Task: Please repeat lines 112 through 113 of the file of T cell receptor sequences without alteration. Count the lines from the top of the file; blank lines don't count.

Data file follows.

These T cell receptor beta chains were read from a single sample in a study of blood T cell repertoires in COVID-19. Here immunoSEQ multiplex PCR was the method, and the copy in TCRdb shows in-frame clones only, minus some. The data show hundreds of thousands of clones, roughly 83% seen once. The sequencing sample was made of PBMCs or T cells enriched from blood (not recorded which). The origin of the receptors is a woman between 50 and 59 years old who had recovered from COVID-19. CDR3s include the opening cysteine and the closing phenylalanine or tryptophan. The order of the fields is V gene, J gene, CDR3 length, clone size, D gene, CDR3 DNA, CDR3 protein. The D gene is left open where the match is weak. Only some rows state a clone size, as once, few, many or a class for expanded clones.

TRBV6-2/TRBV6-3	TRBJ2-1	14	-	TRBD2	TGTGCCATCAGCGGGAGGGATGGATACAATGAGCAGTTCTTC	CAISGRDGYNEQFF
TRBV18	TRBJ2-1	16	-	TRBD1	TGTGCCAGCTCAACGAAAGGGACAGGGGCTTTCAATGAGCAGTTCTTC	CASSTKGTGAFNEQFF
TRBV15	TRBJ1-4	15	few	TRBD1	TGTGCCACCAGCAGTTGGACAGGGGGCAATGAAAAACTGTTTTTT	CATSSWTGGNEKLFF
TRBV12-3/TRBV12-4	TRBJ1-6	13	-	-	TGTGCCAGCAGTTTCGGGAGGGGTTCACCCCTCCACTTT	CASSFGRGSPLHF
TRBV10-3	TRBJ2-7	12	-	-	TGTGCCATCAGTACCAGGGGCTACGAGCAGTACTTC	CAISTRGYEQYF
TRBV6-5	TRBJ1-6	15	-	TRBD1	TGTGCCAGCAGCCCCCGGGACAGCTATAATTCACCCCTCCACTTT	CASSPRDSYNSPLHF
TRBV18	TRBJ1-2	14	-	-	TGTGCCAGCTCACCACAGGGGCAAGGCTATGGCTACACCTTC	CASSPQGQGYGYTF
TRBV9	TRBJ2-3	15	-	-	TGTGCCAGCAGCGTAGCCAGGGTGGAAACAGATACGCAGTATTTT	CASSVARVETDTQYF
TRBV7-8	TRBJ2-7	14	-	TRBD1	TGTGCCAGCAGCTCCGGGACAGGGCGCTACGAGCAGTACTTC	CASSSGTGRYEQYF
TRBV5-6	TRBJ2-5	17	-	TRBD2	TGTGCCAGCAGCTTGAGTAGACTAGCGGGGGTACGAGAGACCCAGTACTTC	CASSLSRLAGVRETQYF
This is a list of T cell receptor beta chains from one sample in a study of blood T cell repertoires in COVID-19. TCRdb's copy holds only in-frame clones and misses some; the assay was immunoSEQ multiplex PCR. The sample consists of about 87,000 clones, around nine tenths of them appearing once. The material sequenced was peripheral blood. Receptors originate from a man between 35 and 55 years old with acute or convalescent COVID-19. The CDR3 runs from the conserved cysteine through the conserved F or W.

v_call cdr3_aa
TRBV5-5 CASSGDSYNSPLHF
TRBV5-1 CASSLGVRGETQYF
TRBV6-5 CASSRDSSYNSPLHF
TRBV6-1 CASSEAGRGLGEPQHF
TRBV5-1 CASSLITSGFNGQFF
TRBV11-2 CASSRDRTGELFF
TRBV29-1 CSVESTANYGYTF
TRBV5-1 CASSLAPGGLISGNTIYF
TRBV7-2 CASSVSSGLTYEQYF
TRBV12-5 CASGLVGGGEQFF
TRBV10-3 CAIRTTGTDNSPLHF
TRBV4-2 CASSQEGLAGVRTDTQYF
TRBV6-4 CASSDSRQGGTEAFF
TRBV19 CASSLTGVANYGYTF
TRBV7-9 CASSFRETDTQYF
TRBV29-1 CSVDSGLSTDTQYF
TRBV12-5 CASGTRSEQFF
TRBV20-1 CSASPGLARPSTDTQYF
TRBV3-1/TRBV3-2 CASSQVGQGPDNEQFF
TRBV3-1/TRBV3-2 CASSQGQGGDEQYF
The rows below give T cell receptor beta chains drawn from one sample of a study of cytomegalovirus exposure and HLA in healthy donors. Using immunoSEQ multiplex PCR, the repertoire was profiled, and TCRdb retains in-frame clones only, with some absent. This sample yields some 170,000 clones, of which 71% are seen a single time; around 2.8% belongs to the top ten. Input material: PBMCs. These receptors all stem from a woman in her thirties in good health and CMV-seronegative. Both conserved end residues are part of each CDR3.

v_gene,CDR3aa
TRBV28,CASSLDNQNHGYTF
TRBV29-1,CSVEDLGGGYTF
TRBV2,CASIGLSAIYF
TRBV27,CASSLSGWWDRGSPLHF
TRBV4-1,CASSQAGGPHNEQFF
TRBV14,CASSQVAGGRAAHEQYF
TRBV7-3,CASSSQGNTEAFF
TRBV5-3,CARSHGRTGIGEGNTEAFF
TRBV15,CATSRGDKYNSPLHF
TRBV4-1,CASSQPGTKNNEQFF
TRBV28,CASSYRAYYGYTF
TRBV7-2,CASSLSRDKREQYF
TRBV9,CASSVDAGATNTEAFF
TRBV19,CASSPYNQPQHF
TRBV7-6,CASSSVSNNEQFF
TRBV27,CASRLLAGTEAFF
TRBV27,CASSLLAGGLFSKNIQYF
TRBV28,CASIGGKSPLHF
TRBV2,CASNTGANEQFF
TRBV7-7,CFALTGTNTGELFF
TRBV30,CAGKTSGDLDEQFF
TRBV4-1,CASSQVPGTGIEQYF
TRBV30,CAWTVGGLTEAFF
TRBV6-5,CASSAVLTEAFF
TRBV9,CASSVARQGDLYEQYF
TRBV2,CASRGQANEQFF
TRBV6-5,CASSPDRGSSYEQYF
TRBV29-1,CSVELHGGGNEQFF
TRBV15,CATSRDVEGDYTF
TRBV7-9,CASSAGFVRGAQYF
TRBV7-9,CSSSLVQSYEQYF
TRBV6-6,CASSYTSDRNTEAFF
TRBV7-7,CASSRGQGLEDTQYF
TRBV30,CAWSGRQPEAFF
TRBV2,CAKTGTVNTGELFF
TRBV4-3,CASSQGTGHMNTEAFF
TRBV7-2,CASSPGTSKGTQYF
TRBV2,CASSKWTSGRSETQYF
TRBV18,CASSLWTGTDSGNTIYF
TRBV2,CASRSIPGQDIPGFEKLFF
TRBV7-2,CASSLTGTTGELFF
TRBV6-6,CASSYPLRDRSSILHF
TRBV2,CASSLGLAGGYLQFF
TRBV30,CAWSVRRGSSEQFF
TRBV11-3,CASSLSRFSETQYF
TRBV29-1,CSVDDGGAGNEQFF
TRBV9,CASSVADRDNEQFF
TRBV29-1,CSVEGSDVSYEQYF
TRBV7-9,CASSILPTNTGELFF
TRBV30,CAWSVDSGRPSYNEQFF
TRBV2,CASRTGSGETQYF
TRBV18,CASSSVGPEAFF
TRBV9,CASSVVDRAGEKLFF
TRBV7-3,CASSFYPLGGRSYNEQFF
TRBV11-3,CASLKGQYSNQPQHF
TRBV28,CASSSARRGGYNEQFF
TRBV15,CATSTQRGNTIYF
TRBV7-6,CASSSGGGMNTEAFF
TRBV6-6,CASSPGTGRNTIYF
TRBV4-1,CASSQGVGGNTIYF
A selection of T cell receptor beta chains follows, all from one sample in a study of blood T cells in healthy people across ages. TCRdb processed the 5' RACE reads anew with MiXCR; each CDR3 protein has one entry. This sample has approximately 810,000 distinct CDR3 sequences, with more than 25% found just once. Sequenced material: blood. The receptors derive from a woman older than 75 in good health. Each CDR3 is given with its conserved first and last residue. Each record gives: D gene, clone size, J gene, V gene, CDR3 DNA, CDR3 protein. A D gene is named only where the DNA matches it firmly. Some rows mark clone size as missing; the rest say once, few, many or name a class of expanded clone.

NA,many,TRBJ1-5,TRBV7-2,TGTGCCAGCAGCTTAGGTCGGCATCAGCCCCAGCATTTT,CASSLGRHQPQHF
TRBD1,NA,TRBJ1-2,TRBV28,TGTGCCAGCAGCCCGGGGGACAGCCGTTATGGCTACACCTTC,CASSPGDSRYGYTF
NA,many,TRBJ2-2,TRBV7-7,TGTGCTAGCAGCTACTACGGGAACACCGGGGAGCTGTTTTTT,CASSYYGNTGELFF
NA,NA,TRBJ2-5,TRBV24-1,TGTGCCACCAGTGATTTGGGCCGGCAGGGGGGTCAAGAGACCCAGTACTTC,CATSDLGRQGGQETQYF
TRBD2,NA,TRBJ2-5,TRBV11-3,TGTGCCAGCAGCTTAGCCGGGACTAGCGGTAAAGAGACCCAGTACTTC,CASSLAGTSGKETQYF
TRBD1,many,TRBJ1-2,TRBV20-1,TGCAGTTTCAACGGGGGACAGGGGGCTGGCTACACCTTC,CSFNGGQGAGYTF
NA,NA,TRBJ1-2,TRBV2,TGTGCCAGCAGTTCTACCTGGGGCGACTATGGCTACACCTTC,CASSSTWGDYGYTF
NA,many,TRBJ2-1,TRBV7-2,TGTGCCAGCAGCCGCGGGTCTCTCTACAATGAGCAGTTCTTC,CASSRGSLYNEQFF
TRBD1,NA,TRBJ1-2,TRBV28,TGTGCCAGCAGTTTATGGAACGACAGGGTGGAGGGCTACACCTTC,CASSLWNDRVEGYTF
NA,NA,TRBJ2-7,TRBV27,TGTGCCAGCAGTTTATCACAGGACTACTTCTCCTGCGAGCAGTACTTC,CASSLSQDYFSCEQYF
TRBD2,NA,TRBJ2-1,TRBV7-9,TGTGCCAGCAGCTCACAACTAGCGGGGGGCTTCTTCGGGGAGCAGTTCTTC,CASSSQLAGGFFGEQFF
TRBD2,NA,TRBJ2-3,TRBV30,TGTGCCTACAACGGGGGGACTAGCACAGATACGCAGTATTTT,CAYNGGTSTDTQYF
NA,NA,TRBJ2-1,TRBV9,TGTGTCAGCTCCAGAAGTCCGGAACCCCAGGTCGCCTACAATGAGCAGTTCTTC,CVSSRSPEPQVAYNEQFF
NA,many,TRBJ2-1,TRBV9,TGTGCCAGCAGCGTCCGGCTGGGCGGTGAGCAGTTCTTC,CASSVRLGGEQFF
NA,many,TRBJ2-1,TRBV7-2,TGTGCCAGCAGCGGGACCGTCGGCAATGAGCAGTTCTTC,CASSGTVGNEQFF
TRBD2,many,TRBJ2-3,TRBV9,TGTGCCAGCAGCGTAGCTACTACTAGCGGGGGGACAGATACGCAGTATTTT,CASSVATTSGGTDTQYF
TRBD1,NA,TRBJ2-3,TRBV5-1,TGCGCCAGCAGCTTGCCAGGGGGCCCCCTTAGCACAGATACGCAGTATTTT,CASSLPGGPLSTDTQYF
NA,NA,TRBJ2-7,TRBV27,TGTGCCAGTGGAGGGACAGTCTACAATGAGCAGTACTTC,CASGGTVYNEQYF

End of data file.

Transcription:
TRBD2,many,TRBJ2-3,TRBV9,TGTGCCAGCAGCGTAGCTACTACTAGCGGGGGGACAGATACGCAGTATTTT,CASSVATTSGGTDTQYF
TRBD1,NA,TRBJ2-3,TRBV5-1,TGCGCCAGCAGCTTGCCAGGGGGCCCCCTTAGCACAGATACGCAGTATTTT,CASSLPGGPLSTDTQYF